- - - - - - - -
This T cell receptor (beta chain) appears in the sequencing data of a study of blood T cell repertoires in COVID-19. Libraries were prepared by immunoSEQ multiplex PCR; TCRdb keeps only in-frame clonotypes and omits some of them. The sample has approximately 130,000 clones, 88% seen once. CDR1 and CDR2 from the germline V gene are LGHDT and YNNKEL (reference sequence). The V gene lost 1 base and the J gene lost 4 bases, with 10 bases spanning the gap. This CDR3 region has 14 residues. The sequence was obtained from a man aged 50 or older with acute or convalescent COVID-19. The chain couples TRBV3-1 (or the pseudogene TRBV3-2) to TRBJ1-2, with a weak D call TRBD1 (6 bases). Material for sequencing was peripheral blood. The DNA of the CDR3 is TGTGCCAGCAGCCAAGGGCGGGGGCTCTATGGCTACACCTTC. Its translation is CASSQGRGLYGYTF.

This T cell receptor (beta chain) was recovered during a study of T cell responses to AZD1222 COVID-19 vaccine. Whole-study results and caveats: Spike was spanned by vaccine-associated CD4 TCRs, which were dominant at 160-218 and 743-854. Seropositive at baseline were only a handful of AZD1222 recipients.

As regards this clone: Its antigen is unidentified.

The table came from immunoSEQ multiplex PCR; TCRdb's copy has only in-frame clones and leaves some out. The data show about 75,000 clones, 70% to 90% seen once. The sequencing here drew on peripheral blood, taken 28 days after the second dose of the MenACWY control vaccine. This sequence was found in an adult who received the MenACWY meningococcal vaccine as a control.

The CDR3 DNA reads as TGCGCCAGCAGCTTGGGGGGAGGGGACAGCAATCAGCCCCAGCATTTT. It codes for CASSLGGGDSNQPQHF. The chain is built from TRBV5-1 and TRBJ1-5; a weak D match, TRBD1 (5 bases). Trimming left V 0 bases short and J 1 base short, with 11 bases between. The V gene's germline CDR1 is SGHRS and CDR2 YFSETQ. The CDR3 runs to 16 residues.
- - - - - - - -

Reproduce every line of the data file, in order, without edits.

This T cell receptor (beta chain) appears in the sequencing data of a study of blood T cell repertoires in COVID-19. Libraries were prepared by immunoSEQ multiplex PCR; TCRdb keeps only in-frame clonotypes and omits some of them. The sample has approximately 130,000 clones, 88% seen once. CDR1 and CDR2 from the germline V gene are LGHDT and YNNKEL (reference sequence). The V gene lost 1 base and the J gene lost 4 bases, with 10 bases spanning the gap. This CDR3 region has 14 residues. The sequence was obtained from a man aged 50 or older with acute or convalescent COVID-19. The chain couples TRBV3-1 (or the pseudogene TRBV3-2) to TRBJ1-2, with a weak D call TRBD1 (6 bases). Material for sequencing was peripheral blood. The DNA of the CDR3 is TGTGCCAGCAGCCAAGGGCGGGGGCTCTATGGCTACACCTTC. Its translation is CASSQGRGLYGYTF.

This T cell receptor (beta chain) was recovered during a study of T cell responses to AZD1222 COVID-19 vaccine. Whole-study results and caveats: Spike was spanned by vaccine-associated CD4 TCRs, which were dominant at 160-218 and 743-854. Seropositive at baseline were only a handful of AZD1222 recipients.

As regards this clone: Its antigen is unidentified.

The table came from immunoSEQ multiplex PCR; TCRdb's copy has only in-frame clones and leaves some out. The data show about 75,000 clones, 70% to 90% seen once. The sequencing here drew on peripheral blood, taken 28 days after the second dose of the MenACWY control vaccine. This sequence was found in an adult who received the MenACWY meningococcal vaccine as a control.

The CDR3 DNA reads as TGCGCCAGCAGCTTGGGGGGAGGGGACAGCAATCAGCCCCAGCATTTT. It codes for CASSLGGGDSNQPQHF. The chain is built from TRBV5-1 and TRBJ1-5; a weak D match, TRBD1 (5 bases). Trimming left V 0 bases short and J 1 base short, with 11 bases between. The V gene's germline CDR1 is SGHRS and CDR2 YFSETQ. The CDR3 runs to 16 residues.